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PSY100 Lecture7.docx

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University of Toronto St. George
Dan Dolderman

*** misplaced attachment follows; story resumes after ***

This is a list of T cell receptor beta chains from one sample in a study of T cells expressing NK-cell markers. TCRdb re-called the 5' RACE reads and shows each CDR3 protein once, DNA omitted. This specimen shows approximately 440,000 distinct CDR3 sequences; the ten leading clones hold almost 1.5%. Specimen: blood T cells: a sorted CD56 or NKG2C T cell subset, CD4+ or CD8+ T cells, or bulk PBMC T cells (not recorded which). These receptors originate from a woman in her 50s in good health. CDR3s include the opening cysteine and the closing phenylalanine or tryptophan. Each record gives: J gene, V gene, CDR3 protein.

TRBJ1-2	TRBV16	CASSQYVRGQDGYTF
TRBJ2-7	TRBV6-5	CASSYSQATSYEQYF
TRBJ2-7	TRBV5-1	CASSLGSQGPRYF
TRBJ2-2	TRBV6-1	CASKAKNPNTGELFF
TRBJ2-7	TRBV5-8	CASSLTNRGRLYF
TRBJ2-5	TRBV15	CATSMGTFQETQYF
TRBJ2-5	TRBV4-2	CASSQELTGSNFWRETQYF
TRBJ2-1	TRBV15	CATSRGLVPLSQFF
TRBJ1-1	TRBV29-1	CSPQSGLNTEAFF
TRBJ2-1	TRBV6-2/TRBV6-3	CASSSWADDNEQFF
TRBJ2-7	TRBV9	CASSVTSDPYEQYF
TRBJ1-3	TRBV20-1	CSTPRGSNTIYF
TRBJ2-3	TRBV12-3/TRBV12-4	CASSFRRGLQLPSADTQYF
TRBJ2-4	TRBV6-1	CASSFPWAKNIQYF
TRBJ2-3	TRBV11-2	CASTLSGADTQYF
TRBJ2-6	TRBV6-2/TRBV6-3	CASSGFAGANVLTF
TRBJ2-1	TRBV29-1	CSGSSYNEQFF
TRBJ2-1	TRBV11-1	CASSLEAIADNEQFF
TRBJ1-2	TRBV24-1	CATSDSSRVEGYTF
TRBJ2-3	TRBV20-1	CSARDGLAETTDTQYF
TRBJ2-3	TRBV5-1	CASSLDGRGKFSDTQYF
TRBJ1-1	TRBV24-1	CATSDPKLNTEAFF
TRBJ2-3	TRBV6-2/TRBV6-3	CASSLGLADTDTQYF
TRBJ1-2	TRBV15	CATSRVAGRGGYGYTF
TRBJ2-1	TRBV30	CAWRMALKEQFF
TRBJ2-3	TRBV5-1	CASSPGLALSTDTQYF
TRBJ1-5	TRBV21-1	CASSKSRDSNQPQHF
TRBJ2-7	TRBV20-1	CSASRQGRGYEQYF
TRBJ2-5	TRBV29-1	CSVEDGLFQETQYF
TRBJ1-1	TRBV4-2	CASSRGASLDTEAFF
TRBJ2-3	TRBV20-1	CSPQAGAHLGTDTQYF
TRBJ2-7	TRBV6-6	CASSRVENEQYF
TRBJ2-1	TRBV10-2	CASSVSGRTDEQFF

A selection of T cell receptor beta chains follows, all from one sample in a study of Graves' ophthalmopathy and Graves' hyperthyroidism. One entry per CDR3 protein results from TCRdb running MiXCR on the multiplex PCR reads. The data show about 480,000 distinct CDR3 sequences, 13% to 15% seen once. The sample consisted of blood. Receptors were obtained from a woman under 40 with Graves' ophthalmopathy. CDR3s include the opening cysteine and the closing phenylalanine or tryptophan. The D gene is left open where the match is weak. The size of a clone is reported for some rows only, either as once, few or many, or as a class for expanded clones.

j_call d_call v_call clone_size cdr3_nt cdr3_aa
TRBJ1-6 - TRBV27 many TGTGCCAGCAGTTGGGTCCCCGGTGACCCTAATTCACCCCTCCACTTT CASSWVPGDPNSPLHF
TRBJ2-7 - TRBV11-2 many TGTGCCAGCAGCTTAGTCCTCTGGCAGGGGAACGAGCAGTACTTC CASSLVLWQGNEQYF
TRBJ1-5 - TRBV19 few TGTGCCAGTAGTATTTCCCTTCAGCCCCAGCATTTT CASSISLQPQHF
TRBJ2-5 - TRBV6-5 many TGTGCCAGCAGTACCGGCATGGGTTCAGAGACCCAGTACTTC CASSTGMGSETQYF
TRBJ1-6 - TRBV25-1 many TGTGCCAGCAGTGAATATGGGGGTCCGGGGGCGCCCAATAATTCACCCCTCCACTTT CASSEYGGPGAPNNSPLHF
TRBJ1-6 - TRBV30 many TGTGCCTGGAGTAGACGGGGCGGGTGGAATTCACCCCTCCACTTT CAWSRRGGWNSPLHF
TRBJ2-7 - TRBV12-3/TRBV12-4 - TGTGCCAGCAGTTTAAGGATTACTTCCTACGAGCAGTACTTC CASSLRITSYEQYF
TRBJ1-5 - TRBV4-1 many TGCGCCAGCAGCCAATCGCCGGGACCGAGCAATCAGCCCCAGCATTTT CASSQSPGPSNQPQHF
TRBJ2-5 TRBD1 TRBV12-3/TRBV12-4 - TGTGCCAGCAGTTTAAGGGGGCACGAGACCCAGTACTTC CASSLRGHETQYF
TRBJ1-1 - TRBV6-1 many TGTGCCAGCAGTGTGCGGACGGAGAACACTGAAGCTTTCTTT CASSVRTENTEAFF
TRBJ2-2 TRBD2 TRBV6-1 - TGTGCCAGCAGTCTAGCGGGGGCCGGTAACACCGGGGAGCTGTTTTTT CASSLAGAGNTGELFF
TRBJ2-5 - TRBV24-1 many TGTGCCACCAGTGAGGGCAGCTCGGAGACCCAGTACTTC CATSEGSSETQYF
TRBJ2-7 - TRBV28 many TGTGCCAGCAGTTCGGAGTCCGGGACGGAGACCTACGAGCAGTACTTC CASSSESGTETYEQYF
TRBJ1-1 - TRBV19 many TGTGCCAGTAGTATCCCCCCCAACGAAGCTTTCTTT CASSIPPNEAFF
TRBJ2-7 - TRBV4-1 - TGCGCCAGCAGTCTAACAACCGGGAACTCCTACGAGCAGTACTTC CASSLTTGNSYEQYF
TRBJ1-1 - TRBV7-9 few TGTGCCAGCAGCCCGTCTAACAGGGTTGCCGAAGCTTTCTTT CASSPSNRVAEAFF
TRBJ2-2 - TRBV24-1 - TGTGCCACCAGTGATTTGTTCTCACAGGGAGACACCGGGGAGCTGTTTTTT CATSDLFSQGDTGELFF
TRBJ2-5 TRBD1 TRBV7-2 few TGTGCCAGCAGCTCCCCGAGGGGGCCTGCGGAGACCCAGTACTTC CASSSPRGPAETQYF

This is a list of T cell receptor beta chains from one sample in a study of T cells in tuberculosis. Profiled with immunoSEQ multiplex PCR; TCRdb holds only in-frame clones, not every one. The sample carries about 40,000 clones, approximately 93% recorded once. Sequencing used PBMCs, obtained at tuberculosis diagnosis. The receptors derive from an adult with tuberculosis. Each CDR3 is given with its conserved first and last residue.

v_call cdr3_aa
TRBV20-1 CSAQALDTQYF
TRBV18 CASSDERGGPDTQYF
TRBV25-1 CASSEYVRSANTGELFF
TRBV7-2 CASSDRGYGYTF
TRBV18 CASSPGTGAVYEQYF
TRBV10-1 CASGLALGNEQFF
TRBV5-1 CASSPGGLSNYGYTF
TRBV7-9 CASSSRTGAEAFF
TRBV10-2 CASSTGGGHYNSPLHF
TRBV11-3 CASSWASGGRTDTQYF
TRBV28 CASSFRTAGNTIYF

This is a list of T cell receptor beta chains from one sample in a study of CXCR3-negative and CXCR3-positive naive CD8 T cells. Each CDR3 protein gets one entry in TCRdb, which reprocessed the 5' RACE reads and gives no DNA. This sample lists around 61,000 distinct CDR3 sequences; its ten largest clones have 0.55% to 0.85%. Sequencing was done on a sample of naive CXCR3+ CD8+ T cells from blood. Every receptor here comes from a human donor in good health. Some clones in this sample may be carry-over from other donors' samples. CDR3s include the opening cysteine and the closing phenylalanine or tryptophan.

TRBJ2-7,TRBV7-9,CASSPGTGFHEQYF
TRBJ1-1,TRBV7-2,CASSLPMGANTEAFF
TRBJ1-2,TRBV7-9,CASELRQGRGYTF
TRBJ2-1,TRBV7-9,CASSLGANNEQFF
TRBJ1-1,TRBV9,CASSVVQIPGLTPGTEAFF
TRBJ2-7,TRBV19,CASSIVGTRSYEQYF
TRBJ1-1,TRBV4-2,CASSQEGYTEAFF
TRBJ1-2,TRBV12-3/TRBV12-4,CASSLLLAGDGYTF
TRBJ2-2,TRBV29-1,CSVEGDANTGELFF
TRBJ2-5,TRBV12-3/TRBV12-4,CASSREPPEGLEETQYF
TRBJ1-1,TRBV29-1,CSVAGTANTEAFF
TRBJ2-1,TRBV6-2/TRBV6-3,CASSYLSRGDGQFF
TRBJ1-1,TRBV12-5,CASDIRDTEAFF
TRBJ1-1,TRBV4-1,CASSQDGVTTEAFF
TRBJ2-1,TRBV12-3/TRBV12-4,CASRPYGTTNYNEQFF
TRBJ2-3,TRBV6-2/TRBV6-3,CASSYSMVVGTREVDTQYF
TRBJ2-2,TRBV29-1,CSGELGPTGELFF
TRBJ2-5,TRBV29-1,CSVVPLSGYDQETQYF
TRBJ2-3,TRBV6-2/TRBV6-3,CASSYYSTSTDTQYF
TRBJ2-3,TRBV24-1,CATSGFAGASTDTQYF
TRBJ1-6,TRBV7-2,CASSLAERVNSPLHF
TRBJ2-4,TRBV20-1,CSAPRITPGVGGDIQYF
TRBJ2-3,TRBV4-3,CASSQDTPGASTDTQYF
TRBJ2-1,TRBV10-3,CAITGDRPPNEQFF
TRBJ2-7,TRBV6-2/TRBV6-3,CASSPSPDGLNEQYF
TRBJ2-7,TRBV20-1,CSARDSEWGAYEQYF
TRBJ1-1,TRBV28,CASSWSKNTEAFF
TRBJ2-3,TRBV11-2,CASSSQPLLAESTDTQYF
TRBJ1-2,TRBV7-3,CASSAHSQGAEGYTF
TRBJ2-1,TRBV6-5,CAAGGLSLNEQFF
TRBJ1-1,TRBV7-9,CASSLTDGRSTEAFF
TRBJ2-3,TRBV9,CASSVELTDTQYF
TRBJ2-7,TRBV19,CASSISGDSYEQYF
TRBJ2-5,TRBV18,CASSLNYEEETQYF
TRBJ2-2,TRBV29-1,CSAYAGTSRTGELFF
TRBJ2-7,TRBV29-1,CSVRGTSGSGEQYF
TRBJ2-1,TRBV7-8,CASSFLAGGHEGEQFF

Psy100 Lecture 6 Tuesday October 5, 2010 Psychology Student Association - The Pre-Frontal Cortex Richard Davidson  Mind and life institute  Key Outcomes: people can permanently adjust their neuroanatomy, people can make themselves much happier and emotionally stable than previously believed and people can affect even low-level processes Neural Plasticity  The brain changes continuously  “Our brains’ connections are refined and retuned with every experience of our lives.” The brain is constantly evolving. Plasticity is amazing but the limits are unknown.  Only recently have we begun to appreciate our brains’ incredible plasticity or ability to change  Certainly, age is a factor  Current huge questions concern the outer limits to which people can learn to manipulate their own neural functioning and the benefits gained. Practical questions concern how to create a more brain-healthy society.  Brain areas can even recruit systems normally devoted to other tasks  Example: cut off a finger: that part of the sensory cortex will start to receive signals from the other fingers: enhanced sensitivity  Example: if blind, the sensory cortex corresponding to the Braille-reading finger expands; sense of touch starts to get processed by the visual cortex.  In essence, this is how our sensorimotor cortices evolved in the first place. The Split Brain  The two hemispheres of the brain are actually two mini-brains connected by a bundle of fibers, the corpus collosum  In 1930s-1950s, cutting the corpus collosum became all the rage, to help people with epileptic seizures and other disorders. Amazingly, these people seemed pretty normal but clever psychologists discovered ways of communicating separately with the now-independent hemispheres  Experiments: when asked to point to the item that was seen, the left hand (RH) pointed to the image seen by the right hemisphere. It’s a very simple logic.  People rely on the left hemisphere for what they have to turn into words. Figure 4.17, 4.19 -  A patient can have emotional reactions to stimuli without being able to verbalize what he/she saw.  Left hand and eye= right brain  Right hand and eye= left brain The mind is what the
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